Genetic research and livestock origins

From The Pig

“GLOBAL – Modern cattle are descended from a small herd domesticated in the Middle East about 10,500 years ago, according to recent genetics research.

Researchers extracted DNA from domestic cattle bones found at archeological sites. By examining the DNA of ancient and modern cattle, they traced taurine cattle to about 80 female aurochs. Taurine cattle include beef breeds like Herefords and Angus, and dairy breeds like Holsteins.

The study, published in the Journal of Molecular Biology and Evolution, states that the low number of domesticated aurochs indicates “initial domestication took place in a restricted area and suggests the process was constrained by the difficulty of sustained managing and breeding of the wild progenitors of domestic cattle.”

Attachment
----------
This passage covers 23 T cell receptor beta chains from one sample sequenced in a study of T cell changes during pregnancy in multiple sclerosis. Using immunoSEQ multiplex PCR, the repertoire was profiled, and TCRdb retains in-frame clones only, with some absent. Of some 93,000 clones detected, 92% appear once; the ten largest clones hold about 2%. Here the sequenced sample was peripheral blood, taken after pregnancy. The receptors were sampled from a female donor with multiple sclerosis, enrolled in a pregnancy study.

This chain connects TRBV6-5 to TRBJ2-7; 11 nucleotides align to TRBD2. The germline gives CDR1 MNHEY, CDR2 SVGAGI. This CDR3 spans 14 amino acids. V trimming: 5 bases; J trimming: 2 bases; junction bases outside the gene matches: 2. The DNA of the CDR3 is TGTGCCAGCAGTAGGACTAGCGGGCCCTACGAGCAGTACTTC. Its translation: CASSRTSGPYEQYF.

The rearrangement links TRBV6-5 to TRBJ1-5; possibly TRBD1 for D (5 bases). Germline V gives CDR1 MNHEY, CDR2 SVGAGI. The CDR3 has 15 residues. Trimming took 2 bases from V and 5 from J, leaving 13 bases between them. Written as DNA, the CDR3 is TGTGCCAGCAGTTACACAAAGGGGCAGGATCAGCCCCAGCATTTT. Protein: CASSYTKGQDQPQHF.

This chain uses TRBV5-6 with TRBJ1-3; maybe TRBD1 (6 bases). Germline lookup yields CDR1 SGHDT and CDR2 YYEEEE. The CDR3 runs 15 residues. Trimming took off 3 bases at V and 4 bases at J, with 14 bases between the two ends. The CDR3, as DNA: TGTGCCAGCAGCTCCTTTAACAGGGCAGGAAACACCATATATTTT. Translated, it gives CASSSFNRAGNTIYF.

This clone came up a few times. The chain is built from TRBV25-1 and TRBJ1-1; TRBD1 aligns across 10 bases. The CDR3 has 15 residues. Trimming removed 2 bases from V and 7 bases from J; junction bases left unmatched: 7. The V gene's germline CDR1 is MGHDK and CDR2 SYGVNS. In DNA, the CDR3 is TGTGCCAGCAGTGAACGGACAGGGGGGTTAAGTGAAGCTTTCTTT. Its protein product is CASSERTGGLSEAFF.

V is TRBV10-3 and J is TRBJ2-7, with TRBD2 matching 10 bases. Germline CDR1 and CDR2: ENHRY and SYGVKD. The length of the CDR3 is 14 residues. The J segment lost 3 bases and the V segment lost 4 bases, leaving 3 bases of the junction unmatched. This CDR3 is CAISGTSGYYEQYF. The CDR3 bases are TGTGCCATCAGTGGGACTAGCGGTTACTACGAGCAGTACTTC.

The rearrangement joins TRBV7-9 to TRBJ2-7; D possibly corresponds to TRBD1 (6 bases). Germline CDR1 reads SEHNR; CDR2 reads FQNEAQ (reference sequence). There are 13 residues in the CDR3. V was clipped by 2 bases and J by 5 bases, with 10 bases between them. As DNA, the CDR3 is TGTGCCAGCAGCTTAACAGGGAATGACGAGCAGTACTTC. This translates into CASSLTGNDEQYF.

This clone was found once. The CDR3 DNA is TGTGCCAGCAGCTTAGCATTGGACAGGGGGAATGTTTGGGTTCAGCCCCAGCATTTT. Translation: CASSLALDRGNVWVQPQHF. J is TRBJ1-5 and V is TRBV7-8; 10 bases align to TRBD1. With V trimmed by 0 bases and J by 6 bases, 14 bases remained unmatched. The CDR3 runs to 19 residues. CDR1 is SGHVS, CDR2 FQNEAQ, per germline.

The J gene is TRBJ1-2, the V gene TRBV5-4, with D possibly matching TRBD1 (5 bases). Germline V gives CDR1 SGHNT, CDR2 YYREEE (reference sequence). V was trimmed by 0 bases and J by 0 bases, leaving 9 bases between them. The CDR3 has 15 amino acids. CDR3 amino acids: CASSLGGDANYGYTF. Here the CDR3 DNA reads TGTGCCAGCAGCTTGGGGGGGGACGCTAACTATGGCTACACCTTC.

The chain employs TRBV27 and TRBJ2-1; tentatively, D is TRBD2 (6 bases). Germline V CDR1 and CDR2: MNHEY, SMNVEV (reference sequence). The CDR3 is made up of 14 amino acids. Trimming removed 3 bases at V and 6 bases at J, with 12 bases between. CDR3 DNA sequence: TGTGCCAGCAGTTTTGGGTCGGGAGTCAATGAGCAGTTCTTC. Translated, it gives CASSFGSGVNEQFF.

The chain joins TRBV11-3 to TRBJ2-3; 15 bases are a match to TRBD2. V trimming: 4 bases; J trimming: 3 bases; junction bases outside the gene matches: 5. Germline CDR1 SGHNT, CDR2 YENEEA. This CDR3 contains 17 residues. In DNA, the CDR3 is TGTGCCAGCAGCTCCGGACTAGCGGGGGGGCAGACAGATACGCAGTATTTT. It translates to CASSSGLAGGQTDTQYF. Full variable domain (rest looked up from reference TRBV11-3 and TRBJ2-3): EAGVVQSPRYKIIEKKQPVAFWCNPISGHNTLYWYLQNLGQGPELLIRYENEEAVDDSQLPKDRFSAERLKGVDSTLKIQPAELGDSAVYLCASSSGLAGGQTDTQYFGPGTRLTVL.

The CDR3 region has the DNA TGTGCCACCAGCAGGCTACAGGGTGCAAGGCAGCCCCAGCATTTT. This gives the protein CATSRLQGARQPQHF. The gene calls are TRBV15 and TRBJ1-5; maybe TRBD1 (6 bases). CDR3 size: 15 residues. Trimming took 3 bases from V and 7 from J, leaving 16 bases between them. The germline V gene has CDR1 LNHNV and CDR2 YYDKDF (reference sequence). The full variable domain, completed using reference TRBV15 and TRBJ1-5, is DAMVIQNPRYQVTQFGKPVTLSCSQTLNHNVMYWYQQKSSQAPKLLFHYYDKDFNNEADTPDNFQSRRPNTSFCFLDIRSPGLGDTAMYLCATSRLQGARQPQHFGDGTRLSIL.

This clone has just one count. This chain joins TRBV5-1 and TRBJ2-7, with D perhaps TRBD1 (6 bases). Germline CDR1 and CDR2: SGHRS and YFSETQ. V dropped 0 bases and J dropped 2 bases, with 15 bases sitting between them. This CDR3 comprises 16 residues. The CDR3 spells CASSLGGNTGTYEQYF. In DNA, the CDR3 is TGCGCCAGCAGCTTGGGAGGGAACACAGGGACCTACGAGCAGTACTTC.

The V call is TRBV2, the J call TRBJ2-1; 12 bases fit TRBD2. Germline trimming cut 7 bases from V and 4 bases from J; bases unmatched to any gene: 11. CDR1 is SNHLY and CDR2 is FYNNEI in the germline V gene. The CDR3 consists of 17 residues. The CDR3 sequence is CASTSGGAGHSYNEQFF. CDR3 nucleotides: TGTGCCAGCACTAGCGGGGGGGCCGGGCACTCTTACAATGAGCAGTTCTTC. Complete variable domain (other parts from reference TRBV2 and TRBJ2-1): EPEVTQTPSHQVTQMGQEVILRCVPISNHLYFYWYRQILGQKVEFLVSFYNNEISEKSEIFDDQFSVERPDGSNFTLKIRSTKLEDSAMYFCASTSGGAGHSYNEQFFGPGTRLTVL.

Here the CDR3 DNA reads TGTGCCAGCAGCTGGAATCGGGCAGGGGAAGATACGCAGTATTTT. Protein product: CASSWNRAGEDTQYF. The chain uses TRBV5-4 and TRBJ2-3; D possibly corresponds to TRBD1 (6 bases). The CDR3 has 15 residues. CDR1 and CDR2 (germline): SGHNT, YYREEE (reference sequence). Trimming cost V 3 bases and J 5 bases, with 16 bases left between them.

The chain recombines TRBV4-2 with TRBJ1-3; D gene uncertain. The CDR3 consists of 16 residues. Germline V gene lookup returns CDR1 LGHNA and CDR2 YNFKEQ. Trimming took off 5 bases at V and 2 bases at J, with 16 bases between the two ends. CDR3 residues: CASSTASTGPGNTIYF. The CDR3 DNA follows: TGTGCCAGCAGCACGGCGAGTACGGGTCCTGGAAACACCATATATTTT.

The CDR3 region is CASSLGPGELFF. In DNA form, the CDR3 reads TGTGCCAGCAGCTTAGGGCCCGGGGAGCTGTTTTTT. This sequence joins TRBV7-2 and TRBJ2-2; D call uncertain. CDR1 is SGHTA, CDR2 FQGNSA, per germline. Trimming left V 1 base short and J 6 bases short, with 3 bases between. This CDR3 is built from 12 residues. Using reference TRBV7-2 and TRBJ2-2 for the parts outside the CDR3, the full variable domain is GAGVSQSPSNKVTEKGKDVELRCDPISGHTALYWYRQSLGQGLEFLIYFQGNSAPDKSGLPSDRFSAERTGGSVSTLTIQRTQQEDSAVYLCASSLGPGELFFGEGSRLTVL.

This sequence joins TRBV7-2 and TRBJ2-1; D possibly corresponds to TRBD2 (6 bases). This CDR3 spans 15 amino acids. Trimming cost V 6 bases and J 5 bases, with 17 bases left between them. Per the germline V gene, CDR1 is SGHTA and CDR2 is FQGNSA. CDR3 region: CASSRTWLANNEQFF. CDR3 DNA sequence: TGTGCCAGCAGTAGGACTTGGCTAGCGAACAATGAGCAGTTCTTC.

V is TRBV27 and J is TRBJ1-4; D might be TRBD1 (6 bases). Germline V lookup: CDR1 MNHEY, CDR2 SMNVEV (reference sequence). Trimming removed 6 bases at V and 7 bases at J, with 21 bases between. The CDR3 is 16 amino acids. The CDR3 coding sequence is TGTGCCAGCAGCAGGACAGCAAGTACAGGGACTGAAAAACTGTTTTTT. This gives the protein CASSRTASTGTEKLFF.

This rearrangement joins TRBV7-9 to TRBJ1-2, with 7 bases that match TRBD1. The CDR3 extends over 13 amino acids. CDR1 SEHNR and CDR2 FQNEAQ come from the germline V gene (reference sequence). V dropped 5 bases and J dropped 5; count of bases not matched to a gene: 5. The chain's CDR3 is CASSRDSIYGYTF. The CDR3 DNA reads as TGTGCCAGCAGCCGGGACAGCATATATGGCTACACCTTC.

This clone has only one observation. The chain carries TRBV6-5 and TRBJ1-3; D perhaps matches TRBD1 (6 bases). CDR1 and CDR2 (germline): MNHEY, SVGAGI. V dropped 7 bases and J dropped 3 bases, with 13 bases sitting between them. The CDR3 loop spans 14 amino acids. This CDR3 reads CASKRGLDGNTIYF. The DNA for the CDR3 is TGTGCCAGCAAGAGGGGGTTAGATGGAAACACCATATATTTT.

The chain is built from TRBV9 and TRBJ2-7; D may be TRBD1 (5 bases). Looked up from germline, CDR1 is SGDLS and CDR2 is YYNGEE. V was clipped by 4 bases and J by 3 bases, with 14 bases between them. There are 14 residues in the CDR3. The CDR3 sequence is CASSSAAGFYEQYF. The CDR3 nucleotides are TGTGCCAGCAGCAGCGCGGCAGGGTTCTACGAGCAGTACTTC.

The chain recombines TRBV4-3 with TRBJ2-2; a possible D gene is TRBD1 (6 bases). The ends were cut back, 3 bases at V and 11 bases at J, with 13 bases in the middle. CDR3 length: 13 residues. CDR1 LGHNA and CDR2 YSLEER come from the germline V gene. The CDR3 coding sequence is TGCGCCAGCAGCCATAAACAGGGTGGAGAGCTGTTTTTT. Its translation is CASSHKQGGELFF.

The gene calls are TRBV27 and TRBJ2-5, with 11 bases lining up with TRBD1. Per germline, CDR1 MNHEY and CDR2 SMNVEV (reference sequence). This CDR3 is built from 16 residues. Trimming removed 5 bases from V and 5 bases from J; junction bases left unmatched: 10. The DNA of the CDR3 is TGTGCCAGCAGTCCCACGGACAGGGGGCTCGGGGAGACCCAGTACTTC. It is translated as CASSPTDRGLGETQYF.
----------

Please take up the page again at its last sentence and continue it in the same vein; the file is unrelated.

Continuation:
In other words, domesticating wild aurochs took a heavy dose of bravery. Goats, sheep, and pigs were domesticated in the same area, making the region a cradle of livestock development.

Soon people began selecting for specific traits, such as docility and production, shaping the animals into breeds suited to specific human needs. Today, genomic technology is both speeding up and refining trait selection. For example, researchers are working on techniques to select pigs less susceptible to diseases such as PRRS and to choose cattle with traits related to growth performance, grade and yield. Australian scientists are pinning down traits linked to drought tolerance in sheep….”

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1 Comment

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One response to “Genetic research and livestock origins

  1. “indicates” … “suggests” … all just surmise upon surmise, then presented as a fact … as though you can peer back into the mists of time. [snip]

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